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Post-traumatic stress disorder and psychosis: the role of empowerment

Articles

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Disciplines
KeywordsTriple Keywords
Context (Linguistics)
Grammar, Comparative and general--Context
Situation (Linguistics)
Identity
Identity (Philosophical concept)
Human emotions
Feelings
Passions
Emotions
Experience
Autonomy
Self-government
Independence
Tension (Psychology)
Psychological stress
Stress (Psychology)
Emotional stress
Mental stress

Abstract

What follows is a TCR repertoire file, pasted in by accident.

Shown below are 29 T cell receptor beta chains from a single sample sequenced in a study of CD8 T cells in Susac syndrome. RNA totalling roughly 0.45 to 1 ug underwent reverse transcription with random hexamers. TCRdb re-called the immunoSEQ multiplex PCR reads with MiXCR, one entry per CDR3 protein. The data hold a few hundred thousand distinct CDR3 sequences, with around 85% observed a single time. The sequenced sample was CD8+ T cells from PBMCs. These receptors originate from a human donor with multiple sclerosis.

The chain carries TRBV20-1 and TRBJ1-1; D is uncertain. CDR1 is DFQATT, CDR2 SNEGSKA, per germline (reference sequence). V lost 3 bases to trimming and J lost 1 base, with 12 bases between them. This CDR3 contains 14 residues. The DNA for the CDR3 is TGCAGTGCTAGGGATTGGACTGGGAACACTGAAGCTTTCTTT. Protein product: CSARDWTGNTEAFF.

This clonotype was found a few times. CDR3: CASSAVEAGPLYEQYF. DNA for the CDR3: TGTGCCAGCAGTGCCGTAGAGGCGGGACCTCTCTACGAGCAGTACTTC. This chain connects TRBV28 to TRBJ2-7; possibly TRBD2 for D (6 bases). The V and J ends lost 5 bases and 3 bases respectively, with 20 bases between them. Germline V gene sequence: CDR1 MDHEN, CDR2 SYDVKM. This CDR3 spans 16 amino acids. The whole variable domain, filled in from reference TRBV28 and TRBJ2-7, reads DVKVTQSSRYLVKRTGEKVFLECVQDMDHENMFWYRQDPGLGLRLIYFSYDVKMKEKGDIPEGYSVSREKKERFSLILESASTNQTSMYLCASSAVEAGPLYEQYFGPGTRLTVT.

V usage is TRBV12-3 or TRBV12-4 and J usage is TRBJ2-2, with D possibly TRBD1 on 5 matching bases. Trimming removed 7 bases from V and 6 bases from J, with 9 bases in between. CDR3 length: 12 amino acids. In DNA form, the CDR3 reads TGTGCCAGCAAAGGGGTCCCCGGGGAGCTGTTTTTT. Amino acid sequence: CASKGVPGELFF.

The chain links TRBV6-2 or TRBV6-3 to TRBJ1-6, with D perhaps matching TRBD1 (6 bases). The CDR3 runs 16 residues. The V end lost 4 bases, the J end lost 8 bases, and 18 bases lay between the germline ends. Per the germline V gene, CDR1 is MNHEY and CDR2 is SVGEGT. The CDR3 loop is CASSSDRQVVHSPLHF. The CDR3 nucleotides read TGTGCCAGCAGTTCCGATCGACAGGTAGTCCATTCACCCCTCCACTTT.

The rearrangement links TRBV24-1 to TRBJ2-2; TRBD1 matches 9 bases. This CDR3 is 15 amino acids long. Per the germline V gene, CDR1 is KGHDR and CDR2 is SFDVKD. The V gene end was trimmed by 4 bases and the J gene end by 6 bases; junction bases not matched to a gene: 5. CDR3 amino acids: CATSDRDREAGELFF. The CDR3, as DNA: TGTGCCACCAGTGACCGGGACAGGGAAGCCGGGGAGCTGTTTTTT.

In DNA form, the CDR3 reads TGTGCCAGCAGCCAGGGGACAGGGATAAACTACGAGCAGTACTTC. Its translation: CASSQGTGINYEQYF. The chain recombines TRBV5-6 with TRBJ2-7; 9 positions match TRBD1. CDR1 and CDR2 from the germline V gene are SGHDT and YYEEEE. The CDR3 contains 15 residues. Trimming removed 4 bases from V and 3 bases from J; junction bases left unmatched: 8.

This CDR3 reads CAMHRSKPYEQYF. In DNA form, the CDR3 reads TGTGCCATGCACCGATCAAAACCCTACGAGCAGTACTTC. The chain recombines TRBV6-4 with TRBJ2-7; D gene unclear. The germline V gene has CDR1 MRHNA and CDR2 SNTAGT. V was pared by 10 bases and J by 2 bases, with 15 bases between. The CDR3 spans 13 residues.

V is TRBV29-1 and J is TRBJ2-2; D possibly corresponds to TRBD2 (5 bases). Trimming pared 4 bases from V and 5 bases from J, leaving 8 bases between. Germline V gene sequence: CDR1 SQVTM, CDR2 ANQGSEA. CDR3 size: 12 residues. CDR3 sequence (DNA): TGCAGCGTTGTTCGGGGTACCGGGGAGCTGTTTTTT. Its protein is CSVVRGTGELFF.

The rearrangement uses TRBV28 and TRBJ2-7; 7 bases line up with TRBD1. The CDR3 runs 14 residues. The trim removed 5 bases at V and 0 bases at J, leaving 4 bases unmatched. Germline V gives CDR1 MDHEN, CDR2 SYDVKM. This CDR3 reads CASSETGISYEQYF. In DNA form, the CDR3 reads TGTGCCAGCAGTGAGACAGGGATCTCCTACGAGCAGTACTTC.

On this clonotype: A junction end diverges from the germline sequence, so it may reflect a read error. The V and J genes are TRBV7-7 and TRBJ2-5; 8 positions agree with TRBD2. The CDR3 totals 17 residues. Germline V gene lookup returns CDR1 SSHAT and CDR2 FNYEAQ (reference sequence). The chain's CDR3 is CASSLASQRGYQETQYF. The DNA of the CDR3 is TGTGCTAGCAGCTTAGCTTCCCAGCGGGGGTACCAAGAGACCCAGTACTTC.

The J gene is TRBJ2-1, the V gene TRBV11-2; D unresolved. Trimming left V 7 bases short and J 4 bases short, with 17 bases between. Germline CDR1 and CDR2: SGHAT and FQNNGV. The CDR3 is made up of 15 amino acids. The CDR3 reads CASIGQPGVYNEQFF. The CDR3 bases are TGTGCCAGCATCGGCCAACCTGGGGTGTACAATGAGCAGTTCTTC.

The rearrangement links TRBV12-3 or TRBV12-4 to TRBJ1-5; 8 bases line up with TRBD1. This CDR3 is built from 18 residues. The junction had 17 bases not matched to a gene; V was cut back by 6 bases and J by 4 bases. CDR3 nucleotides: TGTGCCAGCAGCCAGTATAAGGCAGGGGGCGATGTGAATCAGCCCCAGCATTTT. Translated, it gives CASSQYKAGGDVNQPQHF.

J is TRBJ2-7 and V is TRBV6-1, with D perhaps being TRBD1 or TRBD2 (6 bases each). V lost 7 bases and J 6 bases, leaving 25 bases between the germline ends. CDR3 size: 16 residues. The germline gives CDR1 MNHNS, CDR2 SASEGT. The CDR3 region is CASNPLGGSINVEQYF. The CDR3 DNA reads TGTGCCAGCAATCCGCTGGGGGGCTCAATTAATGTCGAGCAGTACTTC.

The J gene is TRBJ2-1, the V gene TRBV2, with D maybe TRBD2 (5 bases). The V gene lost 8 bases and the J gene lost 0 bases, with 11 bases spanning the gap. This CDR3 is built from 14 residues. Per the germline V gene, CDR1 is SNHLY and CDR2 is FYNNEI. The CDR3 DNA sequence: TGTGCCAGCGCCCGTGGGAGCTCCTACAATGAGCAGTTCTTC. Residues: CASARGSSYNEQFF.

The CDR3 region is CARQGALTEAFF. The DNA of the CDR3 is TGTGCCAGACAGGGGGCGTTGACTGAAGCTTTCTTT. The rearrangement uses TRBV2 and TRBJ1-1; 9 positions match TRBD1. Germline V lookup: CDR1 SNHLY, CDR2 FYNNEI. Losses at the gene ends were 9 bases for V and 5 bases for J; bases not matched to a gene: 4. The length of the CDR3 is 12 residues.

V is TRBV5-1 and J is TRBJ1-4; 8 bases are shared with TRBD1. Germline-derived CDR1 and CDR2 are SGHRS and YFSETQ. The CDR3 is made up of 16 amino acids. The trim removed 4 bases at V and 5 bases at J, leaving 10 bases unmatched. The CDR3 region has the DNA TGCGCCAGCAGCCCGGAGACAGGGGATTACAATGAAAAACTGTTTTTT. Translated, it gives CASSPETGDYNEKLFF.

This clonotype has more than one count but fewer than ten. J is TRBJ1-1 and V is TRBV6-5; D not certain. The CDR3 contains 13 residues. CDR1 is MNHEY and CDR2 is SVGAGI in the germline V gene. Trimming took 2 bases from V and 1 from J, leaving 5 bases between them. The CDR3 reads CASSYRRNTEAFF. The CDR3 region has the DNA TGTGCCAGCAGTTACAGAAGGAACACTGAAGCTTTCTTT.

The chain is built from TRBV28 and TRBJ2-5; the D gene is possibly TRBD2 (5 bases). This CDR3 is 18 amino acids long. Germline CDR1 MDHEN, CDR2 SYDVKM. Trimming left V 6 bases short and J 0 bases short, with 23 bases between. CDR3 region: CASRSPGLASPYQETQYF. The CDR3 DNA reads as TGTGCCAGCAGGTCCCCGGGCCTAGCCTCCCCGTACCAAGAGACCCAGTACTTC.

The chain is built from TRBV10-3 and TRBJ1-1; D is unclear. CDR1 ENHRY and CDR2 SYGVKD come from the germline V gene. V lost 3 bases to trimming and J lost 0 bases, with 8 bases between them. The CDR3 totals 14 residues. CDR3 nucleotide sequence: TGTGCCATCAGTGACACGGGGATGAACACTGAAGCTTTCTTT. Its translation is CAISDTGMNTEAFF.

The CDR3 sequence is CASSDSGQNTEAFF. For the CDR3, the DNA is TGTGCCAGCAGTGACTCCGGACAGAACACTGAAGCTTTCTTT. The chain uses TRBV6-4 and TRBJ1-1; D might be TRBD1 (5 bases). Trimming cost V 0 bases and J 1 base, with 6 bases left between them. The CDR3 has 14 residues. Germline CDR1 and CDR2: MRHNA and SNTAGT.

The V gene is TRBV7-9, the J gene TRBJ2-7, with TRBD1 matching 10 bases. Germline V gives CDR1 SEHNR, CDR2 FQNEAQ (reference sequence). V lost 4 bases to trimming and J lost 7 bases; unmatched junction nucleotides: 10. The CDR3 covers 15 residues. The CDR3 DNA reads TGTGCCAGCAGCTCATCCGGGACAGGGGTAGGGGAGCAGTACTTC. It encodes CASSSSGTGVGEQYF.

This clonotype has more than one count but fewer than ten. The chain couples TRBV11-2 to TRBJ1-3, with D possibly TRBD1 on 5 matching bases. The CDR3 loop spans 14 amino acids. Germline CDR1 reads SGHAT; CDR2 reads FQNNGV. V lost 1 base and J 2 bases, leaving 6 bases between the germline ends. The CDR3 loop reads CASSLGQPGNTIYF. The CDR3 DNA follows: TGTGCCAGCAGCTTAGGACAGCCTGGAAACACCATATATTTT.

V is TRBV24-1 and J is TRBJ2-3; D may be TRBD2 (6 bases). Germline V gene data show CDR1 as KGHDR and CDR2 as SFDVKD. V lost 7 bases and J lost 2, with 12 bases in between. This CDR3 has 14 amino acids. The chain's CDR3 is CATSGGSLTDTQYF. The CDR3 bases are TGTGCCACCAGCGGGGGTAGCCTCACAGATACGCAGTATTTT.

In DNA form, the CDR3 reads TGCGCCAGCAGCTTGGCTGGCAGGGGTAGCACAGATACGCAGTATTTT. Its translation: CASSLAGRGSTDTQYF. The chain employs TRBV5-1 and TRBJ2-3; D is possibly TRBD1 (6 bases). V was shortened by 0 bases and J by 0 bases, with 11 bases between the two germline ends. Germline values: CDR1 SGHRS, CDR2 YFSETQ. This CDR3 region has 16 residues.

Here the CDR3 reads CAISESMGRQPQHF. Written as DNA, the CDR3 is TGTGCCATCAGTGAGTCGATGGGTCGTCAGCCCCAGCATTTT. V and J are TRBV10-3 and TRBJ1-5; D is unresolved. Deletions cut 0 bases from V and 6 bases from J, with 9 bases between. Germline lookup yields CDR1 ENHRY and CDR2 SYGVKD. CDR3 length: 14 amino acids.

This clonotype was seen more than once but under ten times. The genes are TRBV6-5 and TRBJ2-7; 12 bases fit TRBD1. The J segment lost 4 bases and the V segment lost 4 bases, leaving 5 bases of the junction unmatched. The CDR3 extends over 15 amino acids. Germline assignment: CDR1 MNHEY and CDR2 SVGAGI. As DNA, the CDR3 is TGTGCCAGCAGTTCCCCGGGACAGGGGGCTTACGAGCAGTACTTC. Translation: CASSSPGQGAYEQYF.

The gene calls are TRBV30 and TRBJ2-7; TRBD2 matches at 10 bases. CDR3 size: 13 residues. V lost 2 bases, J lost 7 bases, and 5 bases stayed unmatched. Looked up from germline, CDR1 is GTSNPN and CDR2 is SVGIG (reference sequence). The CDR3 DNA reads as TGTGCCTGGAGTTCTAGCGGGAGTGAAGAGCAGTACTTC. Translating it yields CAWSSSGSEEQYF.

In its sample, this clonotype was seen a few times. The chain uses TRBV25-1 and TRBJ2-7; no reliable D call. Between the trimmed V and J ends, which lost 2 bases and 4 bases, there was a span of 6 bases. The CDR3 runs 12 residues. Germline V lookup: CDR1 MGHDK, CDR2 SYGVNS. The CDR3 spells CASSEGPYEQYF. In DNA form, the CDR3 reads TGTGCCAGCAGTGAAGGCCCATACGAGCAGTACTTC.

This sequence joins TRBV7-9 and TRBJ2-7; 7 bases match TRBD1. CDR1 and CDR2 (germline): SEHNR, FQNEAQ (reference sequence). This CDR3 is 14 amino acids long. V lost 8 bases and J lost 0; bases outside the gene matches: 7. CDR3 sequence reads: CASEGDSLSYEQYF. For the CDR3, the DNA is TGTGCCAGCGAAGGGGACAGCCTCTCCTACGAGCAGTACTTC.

PTSD and psychosis is now a recognized and adequately documented comorbidity. Its incidence is not well determined, but according to some studies, it can vary between 11% and 67% after an acute psychotic episode. Post-traumatic anxiety symptoms are not well researched by the practitioner and, therefore, it is poorly recognized and often confused with the manifestations of a psychotic type. However, PTSD syndrome presents, even in a clinical context of comorbidity with a sufficient typicality (DSM-IV) for three-quarters of patients and infraclinical appearance for the two-thirds of patients. The stress factor, in these circumstances, is less directly associated with psychotic symptomatology itself (acute auditory hallucinations, persecution threats, delusions) than the subjective perception of the patient regarding the impact of psychosis on their life and identity. The status of “mentally ill” is a subjective perception upsetting the balance of patient’s identity and giving rise to feelings of shame and stress. This survey highlights that the triggering factor of this anxious symptomatology is the experience of hospitalization in a specialized environment (often under duress). According to C. Rodwell [25], the notion of autonomy and subjective involvement (empowerment) in people experiencing illness and care experiences has become increasingly important. The patient who has suffered an acute psychotic episode, and in addition their first, lives through a deep sense of loss of autonomy (lack of empowerment) linked to this psychotic breakdown. Chemotherapeutic and psychotherapeutic resources to be developed specifically to meet this evolutionary situation are discussed here, including a care strategy taking into account the need for preservation and recovery of the sense of subjective involvement.

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